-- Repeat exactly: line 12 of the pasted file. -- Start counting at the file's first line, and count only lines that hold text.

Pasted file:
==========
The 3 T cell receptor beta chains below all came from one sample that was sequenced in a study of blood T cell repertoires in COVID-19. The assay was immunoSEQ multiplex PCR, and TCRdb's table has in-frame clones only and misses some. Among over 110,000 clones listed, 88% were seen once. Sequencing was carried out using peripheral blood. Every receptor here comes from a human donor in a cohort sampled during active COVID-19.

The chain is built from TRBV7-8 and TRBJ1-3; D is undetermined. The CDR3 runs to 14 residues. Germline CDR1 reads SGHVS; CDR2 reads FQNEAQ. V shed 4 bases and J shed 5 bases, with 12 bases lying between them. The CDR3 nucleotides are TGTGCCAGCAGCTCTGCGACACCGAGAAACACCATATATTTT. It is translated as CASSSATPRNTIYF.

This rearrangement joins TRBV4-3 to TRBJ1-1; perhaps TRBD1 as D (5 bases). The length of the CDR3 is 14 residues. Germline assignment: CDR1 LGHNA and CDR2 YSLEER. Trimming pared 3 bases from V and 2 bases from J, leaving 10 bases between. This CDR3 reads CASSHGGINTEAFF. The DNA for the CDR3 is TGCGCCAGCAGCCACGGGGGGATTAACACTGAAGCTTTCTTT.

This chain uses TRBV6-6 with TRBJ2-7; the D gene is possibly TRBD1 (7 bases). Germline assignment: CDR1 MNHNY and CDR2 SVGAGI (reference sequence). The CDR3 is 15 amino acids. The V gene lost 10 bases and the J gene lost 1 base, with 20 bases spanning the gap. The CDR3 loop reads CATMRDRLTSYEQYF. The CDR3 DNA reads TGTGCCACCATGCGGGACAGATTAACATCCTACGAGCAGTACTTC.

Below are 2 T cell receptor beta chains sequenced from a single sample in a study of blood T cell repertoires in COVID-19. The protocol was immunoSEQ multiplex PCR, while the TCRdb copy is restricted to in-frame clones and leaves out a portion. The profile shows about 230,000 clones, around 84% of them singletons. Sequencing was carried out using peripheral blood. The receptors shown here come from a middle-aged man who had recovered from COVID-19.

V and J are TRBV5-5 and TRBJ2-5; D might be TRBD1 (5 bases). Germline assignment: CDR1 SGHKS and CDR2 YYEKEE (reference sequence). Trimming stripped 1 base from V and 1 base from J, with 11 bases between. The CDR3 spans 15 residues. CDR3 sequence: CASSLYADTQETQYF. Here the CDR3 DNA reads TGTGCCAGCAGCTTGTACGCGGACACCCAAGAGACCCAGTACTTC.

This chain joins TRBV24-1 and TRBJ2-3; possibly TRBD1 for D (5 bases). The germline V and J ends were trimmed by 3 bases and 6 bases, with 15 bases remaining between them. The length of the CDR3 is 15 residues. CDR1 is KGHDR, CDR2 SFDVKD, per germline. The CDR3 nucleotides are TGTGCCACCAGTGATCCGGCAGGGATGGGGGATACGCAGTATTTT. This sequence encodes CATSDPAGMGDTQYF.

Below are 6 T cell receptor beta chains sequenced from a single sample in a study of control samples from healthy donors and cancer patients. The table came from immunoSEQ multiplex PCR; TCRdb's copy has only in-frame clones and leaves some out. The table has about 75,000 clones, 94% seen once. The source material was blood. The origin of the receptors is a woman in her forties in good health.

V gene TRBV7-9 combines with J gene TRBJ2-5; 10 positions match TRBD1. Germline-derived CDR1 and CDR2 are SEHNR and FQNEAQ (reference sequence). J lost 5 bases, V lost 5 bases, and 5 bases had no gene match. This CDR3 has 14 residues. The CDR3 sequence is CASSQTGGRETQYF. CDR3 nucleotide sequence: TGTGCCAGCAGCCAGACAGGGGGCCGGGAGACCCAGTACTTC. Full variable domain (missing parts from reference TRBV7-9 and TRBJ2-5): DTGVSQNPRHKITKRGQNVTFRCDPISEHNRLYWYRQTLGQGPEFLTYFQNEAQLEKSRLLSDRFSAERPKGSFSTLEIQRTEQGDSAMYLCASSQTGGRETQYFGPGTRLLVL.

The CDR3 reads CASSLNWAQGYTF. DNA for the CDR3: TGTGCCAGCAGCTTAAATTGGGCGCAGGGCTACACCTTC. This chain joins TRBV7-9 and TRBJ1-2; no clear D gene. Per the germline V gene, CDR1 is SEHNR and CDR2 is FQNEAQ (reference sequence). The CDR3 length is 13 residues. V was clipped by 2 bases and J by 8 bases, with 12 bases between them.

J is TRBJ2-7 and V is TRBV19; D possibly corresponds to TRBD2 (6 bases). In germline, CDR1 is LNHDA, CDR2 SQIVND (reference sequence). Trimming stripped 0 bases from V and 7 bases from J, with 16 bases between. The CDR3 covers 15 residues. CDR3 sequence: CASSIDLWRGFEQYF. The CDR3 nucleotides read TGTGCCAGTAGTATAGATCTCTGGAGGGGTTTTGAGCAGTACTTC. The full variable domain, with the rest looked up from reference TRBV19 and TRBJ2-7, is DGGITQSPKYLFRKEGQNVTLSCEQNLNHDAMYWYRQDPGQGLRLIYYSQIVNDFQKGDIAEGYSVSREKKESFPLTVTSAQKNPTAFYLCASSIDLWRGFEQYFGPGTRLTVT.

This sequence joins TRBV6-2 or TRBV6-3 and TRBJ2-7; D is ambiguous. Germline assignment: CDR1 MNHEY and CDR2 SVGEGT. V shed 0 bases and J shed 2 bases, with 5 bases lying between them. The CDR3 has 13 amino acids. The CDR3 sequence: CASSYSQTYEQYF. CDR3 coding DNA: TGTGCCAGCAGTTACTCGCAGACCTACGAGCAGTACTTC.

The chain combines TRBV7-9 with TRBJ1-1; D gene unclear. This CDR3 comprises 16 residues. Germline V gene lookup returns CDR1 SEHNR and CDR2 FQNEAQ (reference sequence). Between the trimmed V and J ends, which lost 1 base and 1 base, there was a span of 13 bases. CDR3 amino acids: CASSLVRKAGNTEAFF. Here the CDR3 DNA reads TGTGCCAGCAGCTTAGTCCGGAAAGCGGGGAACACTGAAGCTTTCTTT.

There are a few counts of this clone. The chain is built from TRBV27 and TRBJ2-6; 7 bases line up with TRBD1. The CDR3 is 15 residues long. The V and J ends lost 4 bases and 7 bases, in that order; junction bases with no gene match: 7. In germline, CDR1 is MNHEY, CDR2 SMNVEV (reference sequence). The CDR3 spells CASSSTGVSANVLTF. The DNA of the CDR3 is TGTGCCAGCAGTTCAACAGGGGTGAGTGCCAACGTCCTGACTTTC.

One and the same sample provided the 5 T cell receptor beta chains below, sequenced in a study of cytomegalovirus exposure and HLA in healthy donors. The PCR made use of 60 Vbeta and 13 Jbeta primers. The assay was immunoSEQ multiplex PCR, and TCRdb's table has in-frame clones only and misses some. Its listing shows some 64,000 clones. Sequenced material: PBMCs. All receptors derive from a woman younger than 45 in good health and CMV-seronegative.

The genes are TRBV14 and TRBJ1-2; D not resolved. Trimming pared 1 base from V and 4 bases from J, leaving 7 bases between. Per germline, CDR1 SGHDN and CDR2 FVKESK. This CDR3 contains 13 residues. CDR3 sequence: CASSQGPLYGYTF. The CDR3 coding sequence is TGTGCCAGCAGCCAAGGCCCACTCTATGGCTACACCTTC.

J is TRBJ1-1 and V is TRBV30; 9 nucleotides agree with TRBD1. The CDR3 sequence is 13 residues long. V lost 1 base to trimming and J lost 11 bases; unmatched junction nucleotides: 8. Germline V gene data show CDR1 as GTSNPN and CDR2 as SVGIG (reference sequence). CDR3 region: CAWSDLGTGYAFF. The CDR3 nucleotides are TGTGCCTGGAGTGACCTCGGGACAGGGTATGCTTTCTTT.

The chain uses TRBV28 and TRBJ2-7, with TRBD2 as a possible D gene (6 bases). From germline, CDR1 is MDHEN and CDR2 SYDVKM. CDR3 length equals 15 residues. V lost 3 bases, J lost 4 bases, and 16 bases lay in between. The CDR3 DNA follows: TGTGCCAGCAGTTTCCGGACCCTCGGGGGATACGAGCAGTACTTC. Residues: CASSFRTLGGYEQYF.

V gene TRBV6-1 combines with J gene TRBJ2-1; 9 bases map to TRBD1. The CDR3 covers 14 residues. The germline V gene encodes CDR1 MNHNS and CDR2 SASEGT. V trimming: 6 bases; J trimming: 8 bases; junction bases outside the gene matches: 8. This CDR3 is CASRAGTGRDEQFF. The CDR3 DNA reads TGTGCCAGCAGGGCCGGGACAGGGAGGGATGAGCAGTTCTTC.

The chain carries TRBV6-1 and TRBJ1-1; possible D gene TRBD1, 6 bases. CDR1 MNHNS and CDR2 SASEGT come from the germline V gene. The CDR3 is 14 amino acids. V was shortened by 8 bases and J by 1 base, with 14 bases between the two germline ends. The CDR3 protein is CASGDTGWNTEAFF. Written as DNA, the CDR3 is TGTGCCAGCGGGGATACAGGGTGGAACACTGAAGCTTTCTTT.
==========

This sequence joins TRBV6-2 or TRBV6-3 and TRBJ2-7; D is ambiguous. Germline assignment: CDR1 MNHEY and CDR2 SVGEGT. V shed 0 bases and J shed 2 bases, with 5 bases lying between them. The CDR3 has 13 amino acids. The CDR3 sequence: CASSYSQTYEQYF. CDR3 coding DNA: TGTGCCAGCAGTTACTCGCAGACCTACGAGCAGTACTTC.